The war in the Far East which began in December 1941 would see the seemingly invincible Japanese navy, army and air force overrun much of South-East Asia in the space of just six months. The British-Indian forces in Burma were to be pushed back to the very borders of India. From this perilous position, however, the Allied forces would defeat the attempt in 1944 by the Japanese army to invade Eastern India itself and by mid-1945 would recapture Burma and take the surrender of their erstwhile enemy across South-East Asia.
A key contributor to the eventual Allied victory in the Far East war was the use of air power. Following its formation in early 1942 the RAF Regiment provided a dedicated and specialist ground force for the active defence of airfields which were essential for the provision of fighter and bomber support and in particular air supply by squadrons of the RAF supporting the British-Indian Army as they fought through the jungles and swamps and across the parched plains of Burma.
RAF Regiment squadrons would play a vital role in airfield defence for the Allied air forces during the crucial battles in the Arakan and at Imphal. The latter battle ranking with Alamein and Stalingrad in its importance for the defeat of the Axis forces. In March 1945, Regiment squadrons would participate in the masterstroke of the campaign to retake Burma; the thrust for, and capture of Meiktila.
Initially deployed as a few field squadrons and small anti-aircraft flights protecting forward airfields, radar and signals stations, by the cessation of hostilities there were ten Wing HQs, eighteen field squadrons and twelve light anti-aircraft squadrons in the field.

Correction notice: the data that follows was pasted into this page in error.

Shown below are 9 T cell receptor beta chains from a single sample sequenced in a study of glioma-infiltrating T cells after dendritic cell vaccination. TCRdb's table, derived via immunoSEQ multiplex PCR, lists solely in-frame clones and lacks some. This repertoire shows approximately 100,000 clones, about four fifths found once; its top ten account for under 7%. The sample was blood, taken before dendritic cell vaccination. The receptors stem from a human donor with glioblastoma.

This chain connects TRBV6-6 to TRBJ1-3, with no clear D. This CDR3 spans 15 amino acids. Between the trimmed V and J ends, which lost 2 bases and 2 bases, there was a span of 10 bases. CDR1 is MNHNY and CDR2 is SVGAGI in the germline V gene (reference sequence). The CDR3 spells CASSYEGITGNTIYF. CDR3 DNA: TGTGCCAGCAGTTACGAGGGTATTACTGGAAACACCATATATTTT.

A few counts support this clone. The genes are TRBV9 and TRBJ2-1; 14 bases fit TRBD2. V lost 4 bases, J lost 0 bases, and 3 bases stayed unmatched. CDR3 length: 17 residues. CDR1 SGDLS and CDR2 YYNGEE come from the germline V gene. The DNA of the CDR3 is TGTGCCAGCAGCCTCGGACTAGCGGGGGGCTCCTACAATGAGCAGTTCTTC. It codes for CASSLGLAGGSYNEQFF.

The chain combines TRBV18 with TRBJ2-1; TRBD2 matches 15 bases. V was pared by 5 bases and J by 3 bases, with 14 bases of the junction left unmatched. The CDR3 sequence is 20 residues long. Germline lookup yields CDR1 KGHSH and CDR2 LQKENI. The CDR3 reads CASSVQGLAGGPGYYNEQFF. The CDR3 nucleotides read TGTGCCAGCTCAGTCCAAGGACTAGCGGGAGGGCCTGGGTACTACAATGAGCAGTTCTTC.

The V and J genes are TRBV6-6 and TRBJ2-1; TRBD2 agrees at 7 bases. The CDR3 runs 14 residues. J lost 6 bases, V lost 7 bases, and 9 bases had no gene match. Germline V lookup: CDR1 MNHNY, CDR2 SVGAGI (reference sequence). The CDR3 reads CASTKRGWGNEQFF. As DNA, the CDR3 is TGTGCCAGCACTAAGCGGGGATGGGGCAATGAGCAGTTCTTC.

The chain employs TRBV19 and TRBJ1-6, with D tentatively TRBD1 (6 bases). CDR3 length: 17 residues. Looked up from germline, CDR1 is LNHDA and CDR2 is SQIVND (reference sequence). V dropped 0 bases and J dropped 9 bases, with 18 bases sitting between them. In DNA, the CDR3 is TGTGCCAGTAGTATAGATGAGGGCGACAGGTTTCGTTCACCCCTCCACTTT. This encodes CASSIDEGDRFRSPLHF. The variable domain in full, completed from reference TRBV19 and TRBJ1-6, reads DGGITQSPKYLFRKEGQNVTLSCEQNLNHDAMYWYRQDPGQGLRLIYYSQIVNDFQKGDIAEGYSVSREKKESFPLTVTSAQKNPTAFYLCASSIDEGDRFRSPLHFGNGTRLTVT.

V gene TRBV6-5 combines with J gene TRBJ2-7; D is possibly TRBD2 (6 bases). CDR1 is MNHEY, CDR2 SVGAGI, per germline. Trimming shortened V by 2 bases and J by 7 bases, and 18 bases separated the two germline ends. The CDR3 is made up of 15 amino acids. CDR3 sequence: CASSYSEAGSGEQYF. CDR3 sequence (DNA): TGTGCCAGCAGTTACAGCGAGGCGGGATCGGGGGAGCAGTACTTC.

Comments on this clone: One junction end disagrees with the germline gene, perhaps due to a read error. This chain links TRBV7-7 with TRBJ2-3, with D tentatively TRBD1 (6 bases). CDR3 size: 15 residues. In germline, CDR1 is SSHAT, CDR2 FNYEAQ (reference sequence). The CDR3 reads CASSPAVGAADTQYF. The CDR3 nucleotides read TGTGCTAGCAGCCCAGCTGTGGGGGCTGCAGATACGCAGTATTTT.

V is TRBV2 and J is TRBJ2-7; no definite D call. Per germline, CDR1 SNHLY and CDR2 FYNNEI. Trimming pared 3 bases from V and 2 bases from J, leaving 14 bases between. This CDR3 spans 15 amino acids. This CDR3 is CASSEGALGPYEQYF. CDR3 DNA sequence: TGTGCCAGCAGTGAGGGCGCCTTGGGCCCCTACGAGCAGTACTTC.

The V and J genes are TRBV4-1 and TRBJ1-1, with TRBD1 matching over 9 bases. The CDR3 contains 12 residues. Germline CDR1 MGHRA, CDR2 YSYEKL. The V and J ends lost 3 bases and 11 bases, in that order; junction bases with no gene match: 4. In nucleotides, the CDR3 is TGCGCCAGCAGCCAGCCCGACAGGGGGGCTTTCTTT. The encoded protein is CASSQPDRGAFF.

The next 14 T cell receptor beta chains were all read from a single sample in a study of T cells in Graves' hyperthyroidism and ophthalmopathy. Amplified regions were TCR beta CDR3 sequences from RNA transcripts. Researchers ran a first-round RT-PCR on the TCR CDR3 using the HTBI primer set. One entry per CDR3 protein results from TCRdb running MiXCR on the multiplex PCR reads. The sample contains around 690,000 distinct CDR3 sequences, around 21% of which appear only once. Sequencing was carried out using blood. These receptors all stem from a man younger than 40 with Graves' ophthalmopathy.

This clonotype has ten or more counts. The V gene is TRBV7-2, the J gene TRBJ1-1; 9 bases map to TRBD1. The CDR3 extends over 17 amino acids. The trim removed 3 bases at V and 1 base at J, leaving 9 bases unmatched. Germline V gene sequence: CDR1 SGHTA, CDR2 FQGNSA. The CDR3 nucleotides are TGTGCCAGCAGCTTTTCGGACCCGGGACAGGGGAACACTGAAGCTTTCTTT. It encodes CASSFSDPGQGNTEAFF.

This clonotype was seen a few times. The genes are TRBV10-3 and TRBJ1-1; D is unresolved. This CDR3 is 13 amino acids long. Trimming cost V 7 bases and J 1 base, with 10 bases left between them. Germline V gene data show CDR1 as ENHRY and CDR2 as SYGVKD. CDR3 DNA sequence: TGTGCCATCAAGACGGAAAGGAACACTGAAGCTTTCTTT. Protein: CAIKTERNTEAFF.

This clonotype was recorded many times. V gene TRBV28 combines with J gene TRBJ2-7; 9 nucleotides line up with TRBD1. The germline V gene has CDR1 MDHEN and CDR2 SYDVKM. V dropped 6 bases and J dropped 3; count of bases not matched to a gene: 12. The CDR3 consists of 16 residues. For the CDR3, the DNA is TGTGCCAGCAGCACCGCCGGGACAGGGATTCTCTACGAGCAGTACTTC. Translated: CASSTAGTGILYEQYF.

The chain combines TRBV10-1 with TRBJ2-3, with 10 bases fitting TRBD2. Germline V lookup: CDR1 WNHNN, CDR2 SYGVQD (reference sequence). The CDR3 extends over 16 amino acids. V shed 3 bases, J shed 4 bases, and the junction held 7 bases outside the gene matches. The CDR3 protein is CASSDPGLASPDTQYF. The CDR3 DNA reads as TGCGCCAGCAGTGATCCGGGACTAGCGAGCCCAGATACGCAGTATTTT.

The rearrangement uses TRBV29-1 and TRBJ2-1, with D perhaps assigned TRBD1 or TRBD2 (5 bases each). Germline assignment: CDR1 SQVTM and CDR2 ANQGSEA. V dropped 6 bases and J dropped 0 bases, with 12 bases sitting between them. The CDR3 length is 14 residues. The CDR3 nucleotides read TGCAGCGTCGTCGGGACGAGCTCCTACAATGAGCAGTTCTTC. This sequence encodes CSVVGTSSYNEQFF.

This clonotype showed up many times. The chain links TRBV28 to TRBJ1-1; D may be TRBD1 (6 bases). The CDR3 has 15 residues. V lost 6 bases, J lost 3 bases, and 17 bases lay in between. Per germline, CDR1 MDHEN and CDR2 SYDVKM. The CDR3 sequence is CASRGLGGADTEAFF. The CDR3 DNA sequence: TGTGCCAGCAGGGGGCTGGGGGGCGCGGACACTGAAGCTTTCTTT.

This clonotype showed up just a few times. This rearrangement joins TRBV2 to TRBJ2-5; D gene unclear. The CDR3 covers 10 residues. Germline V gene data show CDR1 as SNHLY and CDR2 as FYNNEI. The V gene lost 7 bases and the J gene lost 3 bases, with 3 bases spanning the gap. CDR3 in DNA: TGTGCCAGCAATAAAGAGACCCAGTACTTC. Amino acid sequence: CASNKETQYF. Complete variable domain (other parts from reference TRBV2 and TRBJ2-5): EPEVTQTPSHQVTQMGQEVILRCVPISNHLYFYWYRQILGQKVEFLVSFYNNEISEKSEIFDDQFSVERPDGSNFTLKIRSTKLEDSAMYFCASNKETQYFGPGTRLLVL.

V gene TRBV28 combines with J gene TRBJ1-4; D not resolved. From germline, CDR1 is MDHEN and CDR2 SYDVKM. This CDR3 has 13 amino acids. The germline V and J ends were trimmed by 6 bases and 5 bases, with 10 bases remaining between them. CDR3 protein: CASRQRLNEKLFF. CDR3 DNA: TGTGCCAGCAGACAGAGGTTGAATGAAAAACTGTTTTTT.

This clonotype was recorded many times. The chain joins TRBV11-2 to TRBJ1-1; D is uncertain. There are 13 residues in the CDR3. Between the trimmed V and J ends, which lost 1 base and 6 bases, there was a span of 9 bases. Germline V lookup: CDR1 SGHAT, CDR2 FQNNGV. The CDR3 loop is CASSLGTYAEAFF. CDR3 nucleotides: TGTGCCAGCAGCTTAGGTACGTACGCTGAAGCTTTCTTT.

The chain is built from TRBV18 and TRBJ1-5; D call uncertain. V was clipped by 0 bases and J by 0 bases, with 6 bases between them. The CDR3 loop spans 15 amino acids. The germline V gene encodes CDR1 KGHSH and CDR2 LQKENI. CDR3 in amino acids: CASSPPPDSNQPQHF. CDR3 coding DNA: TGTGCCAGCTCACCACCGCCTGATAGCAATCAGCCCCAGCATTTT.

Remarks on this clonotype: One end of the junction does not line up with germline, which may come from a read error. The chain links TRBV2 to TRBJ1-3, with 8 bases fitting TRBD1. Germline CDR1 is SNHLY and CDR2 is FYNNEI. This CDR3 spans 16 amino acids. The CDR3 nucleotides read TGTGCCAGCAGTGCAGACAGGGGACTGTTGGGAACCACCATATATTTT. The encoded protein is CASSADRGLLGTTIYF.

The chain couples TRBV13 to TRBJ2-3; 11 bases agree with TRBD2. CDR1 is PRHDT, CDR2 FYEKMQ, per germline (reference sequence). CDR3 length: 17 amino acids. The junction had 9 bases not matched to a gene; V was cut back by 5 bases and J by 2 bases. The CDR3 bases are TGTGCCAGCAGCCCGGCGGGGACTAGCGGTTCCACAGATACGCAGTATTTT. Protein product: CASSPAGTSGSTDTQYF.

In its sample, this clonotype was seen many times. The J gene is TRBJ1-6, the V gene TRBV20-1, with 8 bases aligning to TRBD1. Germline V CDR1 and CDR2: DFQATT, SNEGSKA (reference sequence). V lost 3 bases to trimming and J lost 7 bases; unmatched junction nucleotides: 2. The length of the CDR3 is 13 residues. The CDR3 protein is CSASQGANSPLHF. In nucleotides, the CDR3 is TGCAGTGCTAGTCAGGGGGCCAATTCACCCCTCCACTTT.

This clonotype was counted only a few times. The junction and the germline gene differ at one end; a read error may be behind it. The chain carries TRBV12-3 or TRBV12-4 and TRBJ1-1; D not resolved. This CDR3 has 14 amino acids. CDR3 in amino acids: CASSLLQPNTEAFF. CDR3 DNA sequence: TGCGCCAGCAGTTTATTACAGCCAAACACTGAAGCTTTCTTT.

Following the successful conclusion of the long campaign in South-East Asia the Regiment had a major role in taking the surrender of Japanese forces and the re-occupation of Singapore, Malaya, Borneo, the Netherlands East Indies (now Indonesia), Vietnam and Hong Kong. That the Regiment was able to carry out its tasks so effectively and efficiently despite inadequate numbers, being in a theatre with the lowest priority for equipment and often facing debilitating tropical ailments is a tribute to the diligence, tenacity, persistence and professionalism of its officers and airmen.
Dr Nigel Warwick
Corps Historian RAF Regiment
Victory over Japan Day (VJ Day) commemorates the day on which the war against the Empire of Japan, and the Second World War as a whole, came to a close. Marked annually on 15 August, this year is a significant milestone, constituting the 75th anniversary since the world woke up to peace.
VJ Day 75 offers us the chance to thank our Second World War veterans for the sacrifices that they made on our behalves. This is especially important now, with many of our veterans shielding at home.
Often, when compared to the European War, the war in the Pacific and the Far East has received less attention and has been dubbed ‘the forgotten war’. In spite of this, we remember the great deeds carried out by our veterans on our behalf.
The War against the Empire of Japan was a multi-racial and multi-national effort, pulling in over 1 million men from nearly 30 different countries across Asia, Africa, the Americas and Oceania.
Further detail on the involvement of the RAF Regiment in the War Against Japan can be found in my book, Constant Vigilance – The RAF Regiment in the Burma Campaign